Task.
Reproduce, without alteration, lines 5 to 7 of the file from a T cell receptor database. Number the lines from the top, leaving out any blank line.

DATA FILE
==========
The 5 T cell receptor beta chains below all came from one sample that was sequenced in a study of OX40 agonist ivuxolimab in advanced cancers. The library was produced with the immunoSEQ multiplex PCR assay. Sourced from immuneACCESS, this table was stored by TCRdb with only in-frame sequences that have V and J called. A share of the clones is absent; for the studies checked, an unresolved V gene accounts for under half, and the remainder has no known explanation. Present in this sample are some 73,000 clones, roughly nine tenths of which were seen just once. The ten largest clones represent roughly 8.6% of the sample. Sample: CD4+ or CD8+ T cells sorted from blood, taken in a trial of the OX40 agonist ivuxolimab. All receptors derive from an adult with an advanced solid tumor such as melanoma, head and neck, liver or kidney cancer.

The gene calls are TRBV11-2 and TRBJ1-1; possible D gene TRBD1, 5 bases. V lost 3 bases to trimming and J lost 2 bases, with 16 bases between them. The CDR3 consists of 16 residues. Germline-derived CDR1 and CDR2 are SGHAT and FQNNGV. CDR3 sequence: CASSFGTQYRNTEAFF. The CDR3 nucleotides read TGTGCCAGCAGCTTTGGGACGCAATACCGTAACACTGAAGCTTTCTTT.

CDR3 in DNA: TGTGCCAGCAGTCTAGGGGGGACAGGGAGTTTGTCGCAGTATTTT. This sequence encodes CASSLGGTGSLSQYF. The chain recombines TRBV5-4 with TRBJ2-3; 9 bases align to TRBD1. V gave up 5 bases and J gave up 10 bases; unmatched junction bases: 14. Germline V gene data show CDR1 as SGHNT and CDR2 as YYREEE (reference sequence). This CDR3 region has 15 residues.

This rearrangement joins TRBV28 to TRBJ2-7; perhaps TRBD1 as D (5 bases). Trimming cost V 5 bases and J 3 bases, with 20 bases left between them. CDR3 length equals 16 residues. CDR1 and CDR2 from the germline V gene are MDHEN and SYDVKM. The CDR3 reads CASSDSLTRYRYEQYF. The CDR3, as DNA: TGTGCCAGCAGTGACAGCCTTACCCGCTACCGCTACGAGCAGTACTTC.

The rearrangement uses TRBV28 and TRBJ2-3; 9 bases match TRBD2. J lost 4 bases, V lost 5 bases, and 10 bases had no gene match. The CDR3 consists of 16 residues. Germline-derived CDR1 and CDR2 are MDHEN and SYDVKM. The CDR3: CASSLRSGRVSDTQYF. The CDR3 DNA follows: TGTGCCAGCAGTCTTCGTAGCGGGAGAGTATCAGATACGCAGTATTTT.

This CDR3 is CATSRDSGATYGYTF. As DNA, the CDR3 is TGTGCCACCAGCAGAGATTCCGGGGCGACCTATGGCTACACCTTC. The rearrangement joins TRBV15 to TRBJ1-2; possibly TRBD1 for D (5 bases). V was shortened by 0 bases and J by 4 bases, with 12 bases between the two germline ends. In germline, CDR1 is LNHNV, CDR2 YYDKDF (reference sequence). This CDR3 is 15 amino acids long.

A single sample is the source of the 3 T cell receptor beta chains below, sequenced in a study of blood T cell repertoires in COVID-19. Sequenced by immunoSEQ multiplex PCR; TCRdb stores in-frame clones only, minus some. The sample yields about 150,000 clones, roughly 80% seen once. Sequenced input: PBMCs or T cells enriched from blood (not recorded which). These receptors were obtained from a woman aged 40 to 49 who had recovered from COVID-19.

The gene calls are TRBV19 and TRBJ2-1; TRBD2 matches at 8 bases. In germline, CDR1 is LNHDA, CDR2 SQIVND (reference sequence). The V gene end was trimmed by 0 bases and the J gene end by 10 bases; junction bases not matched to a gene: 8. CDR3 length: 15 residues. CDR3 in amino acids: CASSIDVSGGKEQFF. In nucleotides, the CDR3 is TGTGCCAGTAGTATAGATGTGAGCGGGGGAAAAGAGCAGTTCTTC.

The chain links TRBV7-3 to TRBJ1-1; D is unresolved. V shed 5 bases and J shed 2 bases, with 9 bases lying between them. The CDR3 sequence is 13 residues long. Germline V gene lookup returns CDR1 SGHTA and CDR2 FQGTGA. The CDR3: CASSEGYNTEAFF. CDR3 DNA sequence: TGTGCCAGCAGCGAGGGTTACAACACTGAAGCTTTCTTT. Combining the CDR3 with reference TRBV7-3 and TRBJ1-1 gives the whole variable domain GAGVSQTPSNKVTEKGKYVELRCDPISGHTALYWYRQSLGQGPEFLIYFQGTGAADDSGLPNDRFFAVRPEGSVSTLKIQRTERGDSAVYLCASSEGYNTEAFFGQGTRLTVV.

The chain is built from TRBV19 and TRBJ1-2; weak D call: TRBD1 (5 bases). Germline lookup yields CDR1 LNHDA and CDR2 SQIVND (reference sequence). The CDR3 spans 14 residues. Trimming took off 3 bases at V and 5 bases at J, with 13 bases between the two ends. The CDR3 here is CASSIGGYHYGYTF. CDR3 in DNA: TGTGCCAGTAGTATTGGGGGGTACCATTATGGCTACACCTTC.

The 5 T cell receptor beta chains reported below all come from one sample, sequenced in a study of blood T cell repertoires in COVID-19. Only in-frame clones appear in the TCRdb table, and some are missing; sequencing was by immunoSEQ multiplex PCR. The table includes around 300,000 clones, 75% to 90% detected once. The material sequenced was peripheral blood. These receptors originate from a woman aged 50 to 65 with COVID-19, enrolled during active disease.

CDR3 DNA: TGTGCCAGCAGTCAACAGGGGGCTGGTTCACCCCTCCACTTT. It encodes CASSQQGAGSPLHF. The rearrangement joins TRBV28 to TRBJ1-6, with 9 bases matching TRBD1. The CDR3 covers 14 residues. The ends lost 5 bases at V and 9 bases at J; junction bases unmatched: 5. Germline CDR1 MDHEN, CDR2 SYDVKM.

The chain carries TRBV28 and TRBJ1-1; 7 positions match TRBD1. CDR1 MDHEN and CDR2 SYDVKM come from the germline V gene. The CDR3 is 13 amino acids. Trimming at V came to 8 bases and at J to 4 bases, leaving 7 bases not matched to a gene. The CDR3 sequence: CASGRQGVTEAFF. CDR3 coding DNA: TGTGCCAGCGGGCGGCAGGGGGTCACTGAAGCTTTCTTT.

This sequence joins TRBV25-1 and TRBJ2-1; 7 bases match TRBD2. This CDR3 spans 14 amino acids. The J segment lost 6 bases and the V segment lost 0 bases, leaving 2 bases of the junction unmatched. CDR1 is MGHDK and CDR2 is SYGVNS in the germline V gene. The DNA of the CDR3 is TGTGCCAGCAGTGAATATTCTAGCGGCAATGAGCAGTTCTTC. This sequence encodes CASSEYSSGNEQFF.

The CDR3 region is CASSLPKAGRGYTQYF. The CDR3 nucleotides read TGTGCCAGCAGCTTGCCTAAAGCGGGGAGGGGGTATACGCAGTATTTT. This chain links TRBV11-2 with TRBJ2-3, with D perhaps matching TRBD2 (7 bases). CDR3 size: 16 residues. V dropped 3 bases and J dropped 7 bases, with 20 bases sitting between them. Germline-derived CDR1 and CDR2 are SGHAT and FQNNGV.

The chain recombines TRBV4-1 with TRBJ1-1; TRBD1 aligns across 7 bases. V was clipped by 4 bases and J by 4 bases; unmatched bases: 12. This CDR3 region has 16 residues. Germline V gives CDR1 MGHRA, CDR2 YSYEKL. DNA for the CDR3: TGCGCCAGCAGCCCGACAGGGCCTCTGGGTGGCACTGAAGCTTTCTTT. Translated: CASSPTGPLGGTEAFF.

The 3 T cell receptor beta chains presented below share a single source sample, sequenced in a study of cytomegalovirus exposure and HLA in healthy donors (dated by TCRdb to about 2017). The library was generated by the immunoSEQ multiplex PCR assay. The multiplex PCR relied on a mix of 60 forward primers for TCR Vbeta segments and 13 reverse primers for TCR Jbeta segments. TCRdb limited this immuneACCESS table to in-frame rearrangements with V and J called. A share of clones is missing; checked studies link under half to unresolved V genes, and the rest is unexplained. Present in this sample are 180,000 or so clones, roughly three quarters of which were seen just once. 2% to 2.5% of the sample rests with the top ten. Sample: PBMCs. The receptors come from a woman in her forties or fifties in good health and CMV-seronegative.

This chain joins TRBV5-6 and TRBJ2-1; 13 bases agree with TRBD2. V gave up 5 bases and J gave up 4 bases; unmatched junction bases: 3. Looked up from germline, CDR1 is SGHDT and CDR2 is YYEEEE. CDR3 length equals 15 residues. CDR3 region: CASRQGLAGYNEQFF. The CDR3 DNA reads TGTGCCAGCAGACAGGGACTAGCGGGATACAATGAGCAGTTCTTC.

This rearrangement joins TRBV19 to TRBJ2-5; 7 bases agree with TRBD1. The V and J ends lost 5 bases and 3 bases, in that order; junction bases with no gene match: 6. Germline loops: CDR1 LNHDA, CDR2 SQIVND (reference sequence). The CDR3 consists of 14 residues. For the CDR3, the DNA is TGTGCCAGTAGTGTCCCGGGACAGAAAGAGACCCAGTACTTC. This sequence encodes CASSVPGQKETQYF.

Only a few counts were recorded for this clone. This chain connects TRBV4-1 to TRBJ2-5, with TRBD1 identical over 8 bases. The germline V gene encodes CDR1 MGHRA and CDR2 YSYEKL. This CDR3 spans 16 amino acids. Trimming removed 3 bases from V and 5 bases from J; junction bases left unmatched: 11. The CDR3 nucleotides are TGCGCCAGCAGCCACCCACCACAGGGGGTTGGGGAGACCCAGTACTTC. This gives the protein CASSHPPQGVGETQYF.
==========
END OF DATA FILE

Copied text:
The rearrangement uses TRBV28 and TRBJ2-3; 9 bases match TRBD2. J lost 4 bases, V lost 5 bases, and 10 bases had no gene match. The CDR3 consists of 16 residues. Germline-derived CDR1 and CDR2 are MDHEN and SYDVKM. The CDR3: CASSLRSGRVSDTQYF. The CDR3 DNA follows: TGTGCCAGCAGTCTTCGTAGCGGGAGAGTATCAGATACGCAGTATTTT.

This CDR3 is CATSRDSGATYGYTF. As DNA, the CDR3 is TGTGCCACCAGCAGAGATTCCGGGGCGACCTATGGCTACACCTTC. The rearrangement joins TRBV15 to TRBJ1-2; possibly TRBD1 for D (5 bases). V was shortened by 0 bases and J by 4 bases, with 12 bases between the two germline ends. In germline, CDR1 is LNHNV, CDR2 YYDKDF (reference sequence). This CDR3 is 15 amino acids long.

A single sample is the source of the 3 T cell receptor beta chains below, sequenced in a study of blood T cell repertoires in COVID-19. Sequenced by immunoSEQ multiplex PCR; TCRdb stores in-frame clones only, minus some. The sample yields about 150,000 clones, roughly 80% seen once. Sequenced input: PBMCs or T cells enriched from blood (not recorded which). These receptors were obtained from a woman aged 40 to 49 who had recovered from COVID-19.